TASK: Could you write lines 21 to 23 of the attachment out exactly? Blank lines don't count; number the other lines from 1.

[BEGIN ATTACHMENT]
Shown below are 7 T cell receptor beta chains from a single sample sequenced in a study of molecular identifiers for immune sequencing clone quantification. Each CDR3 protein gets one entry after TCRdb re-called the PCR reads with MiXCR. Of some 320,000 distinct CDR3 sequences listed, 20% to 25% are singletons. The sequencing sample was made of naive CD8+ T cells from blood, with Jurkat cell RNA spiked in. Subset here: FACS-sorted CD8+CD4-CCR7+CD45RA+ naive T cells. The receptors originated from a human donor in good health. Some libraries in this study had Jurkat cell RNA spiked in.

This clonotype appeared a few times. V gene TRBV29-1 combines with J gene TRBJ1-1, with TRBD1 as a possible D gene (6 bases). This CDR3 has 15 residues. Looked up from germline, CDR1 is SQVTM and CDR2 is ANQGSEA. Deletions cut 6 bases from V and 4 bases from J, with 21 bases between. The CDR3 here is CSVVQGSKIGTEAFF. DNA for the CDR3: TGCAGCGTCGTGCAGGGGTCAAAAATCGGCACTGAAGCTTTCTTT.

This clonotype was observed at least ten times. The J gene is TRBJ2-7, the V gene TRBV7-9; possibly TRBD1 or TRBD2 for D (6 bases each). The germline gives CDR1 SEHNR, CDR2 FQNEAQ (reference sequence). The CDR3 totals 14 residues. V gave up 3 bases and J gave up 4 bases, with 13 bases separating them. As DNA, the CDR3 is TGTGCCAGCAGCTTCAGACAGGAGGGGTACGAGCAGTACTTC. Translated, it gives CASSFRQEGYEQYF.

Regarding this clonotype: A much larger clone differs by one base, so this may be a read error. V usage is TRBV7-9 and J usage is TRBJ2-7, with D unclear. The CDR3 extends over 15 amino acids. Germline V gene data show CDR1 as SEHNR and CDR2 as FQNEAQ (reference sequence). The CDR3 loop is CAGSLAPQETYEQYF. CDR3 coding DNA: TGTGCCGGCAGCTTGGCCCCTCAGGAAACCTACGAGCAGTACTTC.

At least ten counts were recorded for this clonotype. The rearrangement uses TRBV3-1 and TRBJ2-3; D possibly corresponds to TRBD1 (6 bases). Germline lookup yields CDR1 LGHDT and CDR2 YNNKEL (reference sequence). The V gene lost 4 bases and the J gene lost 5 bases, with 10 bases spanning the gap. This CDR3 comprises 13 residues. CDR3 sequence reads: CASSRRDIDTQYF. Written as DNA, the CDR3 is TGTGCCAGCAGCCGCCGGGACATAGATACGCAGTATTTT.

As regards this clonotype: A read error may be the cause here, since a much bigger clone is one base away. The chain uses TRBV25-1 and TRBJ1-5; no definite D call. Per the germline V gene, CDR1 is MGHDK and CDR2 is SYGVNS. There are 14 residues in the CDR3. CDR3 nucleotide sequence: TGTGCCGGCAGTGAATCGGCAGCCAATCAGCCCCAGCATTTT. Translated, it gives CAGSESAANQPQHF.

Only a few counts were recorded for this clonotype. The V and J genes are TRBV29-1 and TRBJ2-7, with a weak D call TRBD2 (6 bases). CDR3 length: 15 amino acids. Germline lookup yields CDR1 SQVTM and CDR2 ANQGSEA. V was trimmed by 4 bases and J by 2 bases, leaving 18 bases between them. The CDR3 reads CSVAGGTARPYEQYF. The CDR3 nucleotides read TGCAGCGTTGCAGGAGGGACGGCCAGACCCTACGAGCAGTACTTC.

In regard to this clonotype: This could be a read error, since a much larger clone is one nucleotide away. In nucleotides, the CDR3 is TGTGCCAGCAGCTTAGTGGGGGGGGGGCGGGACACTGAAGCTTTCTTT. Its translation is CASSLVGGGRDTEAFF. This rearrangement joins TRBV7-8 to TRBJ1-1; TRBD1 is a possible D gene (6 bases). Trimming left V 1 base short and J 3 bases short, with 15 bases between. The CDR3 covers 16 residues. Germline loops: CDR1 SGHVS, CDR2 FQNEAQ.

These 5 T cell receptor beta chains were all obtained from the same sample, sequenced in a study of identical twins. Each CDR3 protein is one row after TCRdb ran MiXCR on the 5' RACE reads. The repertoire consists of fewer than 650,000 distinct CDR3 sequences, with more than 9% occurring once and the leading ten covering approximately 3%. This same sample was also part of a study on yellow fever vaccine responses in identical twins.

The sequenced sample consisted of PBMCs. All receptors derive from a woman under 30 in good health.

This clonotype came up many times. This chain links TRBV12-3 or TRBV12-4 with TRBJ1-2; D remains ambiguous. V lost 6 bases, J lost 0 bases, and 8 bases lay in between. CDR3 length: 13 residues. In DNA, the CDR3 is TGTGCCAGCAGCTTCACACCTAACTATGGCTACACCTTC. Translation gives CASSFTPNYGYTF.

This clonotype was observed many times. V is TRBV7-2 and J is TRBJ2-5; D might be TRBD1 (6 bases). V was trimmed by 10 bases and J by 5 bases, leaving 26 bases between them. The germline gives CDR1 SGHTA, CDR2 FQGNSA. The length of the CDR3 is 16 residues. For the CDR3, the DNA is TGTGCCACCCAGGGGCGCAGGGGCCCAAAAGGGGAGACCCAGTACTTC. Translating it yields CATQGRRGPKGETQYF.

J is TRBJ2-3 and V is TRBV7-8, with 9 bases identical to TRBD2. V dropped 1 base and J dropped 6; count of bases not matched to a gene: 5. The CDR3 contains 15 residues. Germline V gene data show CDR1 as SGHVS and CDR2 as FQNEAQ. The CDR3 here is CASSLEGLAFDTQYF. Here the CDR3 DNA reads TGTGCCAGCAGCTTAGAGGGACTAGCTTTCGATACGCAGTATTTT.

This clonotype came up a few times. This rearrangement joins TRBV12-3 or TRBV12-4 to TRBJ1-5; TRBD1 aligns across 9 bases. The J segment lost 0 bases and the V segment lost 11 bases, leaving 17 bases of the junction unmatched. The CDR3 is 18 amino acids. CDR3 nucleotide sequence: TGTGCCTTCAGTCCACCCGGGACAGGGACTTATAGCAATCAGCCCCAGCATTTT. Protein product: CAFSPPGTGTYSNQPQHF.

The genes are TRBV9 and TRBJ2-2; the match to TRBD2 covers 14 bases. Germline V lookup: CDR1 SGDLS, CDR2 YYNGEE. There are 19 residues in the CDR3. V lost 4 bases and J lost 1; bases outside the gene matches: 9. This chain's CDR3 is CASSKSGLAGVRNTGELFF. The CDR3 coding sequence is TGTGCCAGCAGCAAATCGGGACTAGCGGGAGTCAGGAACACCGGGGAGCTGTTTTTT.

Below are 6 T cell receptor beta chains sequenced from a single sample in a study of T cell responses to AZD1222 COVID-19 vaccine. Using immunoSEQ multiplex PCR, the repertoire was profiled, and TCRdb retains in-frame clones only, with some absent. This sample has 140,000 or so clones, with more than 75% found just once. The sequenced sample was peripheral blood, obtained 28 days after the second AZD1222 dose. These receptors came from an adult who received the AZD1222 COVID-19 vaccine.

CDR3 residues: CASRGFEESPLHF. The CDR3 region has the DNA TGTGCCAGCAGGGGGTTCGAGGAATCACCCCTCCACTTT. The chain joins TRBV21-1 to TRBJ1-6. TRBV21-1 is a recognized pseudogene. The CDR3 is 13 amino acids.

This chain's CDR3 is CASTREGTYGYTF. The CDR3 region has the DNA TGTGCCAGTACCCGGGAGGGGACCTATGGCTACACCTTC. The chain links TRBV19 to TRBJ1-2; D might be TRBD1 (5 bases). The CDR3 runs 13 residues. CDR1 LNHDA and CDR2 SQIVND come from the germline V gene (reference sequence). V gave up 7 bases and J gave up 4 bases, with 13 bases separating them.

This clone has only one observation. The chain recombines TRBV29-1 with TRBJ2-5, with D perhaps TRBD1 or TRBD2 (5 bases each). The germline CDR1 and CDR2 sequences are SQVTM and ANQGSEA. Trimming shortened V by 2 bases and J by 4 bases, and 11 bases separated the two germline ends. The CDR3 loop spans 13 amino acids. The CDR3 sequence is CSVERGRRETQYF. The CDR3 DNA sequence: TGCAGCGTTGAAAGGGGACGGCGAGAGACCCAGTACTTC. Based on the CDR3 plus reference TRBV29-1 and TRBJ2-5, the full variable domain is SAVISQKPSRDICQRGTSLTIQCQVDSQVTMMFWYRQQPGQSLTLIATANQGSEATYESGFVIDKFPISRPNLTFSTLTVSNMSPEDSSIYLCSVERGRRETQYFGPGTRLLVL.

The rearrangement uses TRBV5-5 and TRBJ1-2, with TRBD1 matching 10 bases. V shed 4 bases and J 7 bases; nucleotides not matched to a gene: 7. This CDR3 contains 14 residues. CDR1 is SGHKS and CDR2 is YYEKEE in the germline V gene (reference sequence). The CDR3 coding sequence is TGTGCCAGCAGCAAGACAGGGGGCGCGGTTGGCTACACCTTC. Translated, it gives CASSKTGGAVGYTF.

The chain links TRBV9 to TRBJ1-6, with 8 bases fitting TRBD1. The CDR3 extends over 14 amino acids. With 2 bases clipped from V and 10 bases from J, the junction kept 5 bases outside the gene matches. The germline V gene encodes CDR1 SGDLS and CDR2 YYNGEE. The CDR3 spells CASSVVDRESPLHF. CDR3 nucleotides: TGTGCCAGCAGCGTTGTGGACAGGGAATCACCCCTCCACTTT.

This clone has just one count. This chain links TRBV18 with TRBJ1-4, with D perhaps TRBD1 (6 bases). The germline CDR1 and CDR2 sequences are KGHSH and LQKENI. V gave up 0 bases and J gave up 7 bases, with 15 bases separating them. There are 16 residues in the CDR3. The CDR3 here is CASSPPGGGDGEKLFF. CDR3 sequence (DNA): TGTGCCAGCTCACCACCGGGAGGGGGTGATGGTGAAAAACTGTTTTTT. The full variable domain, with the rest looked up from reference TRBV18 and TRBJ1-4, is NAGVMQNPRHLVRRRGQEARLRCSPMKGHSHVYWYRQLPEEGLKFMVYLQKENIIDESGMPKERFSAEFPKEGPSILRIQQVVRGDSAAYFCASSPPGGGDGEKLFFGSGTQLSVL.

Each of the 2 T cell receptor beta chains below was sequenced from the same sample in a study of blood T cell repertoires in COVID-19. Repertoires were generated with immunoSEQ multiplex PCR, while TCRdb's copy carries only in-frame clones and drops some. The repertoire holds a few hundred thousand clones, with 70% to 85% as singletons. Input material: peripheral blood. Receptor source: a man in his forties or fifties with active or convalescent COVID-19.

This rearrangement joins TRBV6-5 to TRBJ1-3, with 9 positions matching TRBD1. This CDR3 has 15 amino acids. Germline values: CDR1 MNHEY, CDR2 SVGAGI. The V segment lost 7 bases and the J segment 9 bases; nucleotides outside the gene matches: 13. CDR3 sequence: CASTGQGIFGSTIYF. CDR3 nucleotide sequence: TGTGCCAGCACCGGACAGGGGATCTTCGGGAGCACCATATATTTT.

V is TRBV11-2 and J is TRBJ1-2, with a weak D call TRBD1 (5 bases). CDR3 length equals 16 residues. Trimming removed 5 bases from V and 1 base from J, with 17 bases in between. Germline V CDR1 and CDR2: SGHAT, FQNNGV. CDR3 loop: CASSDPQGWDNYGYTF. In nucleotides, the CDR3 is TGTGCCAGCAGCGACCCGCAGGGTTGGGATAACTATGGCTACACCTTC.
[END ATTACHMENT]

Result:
The chain links TRBV9 to TRBJ1-6, with 8 bases fitting TRBD1. The CDR3 extends over 14 amino acids. With 2 bases clipped from V and 10 bases from J, the junction kept 5 bases outside the gene matches. The germline V gene encodes CDR1 SGDLS and CDR2 YYNGEE. The CDR3 spells CASSVVDRESPLHF. CDR3 nucleotides: TGTGCCAGCAGCGTTGTGGACAGGGAATCACCCCTCCACTTT.

This clone has just one count. This chain links TRBV18 with TRBJ1-4, with D perhaps TRBD1 (6 bases). The germline CDR1 and CDR2 sequences are KGHSH and LQKENI. V gave up 0 bases and J gave up 7 bases, with 15 bases separating them. There are 16 residues in the CDR3. The CDR3 here is CASSPPGGGDGEKLFF. CDR3 sequence (DNA): TGTGCCAGCTCACCACCGGGAGGGGGTGATGGTGAAAAACTGTTTTTT. The full variable domain, with the rest looked up from reference TRBV18 and TRBJ1-4, is NAGVMQNPRHLVRRRGQEARLRCSPMKGHSHVYWYRQLPEEGLKFMVYLQKENIIDESGMPKERFSAEFPKEGPSILRIQQVVRGDSAAYFCASSPPGGGDGEKLFFGSGTQLSVL.

Each of the 2 T cell receptor beta chains below was sequenced from the same sample in a study of blood T cell repertoires in COVID-19. Repertoires were generated with immunoSEQ multiplex PCR, while TCRdb's copy carries only in-frame clones and drops some. The repertoire holds a few hundred thousand clones, with 70% to 85% as singletons. Input material: peripheral blood. Receptor source: a man in his forties or fifties with active or convalescent COVID-19.